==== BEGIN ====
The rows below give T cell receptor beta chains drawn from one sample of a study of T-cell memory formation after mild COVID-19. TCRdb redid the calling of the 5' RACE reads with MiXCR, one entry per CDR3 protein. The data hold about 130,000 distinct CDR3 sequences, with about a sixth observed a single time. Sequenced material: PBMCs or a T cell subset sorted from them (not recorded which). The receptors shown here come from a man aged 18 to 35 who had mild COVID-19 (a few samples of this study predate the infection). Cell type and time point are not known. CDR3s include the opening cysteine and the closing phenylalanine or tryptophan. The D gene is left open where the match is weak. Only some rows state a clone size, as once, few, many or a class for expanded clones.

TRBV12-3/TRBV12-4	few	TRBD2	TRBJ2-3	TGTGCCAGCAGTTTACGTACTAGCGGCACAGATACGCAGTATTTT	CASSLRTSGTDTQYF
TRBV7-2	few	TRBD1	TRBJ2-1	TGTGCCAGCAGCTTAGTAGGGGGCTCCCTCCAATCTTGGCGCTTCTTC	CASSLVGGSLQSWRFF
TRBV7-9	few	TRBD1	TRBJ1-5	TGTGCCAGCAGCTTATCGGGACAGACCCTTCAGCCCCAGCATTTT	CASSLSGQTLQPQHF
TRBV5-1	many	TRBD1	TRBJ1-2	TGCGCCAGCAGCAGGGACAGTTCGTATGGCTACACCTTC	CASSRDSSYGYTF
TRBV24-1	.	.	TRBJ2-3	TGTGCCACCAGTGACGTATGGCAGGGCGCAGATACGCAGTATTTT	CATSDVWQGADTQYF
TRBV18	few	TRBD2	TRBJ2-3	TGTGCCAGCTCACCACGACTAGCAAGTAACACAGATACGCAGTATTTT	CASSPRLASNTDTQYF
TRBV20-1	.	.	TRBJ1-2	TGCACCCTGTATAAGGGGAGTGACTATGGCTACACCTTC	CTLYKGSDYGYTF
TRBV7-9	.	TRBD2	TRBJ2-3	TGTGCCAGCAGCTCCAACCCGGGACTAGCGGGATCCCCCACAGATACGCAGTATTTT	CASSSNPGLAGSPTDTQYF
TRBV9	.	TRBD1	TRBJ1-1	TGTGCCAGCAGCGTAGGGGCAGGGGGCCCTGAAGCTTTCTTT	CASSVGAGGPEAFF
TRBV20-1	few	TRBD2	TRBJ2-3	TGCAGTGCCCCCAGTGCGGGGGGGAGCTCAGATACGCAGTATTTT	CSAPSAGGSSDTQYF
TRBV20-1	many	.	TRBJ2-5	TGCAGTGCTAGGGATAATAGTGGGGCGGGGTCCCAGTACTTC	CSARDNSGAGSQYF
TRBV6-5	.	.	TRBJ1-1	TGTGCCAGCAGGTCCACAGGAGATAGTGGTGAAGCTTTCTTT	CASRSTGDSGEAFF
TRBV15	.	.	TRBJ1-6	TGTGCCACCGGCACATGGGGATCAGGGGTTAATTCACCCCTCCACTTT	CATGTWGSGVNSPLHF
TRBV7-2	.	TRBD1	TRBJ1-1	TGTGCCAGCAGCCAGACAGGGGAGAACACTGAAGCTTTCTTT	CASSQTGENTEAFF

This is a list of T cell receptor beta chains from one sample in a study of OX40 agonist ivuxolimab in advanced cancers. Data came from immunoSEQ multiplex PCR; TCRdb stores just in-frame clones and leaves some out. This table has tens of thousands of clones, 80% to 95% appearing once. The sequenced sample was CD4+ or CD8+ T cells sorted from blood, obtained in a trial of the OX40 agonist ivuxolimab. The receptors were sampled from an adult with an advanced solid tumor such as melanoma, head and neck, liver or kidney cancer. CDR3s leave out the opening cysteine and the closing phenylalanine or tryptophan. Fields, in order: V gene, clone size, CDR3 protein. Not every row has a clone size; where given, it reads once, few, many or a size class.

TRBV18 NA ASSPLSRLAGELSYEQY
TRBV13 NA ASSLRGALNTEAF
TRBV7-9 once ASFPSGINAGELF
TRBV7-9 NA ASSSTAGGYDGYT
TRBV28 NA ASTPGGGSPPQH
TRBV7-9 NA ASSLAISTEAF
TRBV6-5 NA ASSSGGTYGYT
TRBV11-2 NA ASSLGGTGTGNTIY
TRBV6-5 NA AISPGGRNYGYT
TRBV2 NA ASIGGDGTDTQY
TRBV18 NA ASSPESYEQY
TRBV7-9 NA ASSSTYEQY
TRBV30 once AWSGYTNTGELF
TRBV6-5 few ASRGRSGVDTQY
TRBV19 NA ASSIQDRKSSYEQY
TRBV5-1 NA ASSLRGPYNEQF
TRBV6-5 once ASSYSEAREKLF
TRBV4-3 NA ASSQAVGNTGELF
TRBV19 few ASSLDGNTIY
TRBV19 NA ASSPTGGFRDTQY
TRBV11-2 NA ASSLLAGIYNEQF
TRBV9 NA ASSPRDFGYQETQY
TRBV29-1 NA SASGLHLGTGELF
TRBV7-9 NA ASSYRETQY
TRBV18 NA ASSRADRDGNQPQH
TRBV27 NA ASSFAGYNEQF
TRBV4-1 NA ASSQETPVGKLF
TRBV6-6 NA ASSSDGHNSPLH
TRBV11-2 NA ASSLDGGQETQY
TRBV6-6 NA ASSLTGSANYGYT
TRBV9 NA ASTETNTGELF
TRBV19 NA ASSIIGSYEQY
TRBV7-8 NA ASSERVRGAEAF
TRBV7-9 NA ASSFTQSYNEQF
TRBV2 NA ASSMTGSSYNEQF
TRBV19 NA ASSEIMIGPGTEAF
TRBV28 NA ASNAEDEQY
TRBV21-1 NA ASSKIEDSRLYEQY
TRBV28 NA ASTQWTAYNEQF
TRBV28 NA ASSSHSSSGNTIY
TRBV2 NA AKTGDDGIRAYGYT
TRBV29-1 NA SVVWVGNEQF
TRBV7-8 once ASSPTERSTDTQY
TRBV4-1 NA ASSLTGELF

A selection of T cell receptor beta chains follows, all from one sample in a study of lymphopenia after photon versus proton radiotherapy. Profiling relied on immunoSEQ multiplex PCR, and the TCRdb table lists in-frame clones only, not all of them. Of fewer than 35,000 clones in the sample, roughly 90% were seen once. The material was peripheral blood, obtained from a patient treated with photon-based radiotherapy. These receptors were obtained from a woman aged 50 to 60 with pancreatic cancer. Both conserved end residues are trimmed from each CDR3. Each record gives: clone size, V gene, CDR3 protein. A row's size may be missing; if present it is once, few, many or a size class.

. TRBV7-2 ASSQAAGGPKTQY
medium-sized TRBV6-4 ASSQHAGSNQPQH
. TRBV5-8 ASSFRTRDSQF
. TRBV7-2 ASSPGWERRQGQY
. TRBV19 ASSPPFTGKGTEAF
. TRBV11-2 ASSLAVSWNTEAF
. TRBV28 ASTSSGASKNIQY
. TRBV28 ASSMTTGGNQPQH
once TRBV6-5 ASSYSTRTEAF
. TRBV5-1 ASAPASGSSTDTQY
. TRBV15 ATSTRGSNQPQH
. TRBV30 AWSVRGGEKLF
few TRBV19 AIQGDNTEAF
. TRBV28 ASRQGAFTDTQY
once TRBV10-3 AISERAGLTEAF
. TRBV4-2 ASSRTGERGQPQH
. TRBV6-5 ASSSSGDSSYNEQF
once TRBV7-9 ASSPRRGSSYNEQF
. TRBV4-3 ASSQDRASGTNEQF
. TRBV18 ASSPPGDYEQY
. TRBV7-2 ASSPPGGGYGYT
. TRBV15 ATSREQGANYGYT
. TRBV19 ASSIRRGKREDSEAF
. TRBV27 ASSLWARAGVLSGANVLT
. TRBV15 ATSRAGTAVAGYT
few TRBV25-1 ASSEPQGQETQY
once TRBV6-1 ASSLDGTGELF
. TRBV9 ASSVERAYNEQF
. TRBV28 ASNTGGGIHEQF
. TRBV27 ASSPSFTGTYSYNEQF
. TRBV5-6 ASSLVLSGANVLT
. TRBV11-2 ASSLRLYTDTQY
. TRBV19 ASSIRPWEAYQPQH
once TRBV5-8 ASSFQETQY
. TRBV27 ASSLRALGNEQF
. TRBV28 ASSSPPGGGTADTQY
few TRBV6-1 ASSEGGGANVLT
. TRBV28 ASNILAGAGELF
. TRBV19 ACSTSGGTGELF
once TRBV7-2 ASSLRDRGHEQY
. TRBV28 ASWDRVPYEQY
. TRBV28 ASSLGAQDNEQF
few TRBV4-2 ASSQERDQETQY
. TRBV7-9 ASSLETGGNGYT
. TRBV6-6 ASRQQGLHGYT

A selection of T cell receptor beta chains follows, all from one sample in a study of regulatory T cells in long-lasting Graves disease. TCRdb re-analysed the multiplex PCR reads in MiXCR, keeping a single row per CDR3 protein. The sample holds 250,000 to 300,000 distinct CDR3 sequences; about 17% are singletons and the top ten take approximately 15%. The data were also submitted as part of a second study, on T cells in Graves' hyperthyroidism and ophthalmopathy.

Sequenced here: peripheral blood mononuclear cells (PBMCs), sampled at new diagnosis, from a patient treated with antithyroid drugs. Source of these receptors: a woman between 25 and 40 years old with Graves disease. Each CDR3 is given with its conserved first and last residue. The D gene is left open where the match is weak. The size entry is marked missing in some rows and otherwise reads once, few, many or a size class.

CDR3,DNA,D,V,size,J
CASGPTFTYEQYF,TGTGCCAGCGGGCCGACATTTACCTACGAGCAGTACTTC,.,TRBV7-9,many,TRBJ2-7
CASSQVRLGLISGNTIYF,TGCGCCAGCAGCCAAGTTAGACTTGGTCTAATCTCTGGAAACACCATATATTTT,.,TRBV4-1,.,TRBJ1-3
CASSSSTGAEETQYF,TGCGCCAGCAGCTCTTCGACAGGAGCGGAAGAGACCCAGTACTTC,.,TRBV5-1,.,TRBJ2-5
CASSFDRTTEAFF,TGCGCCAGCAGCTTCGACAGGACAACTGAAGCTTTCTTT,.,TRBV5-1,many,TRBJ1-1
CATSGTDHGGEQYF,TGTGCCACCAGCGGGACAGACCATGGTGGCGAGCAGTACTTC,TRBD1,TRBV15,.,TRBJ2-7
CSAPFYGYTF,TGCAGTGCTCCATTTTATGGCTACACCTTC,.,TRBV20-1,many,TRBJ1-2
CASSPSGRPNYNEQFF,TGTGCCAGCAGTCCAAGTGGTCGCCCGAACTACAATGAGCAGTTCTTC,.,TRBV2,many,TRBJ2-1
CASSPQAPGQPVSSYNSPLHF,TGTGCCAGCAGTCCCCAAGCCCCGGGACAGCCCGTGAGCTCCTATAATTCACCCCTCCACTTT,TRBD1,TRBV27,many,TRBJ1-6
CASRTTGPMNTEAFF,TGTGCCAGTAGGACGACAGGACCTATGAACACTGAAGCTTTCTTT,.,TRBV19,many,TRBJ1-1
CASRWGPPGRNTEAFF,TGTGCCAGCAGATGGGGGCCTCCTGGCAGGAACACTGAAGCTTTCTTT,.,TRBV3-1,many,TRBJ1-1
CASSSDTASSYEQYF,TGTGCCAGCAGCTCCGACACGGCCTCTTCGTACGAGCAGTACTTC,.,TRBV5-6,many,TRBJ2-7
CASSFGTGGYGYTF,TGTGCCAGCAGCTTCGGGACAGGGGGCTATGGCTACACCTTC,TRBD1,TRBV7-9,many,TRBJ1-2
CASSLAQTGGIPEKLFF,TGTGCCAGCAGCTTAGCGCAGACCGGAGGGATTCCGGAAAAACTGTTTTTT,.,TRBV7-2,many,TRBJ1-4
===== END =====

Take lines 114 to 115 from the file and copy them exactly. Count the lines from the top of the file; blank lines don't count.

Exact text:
CATSGTDHGGEQYF,TGTGCCACCAGCGGGACAGACCATGGTGGCGAGCAGTACTTC,TRBD1,TRBV15,.,TRBJ2-7
CSAPFYGYTF,TGCAGTGCTCCATTTTATGGCTACACCTTC,.,TRBV20-1,many,TRBJ1-2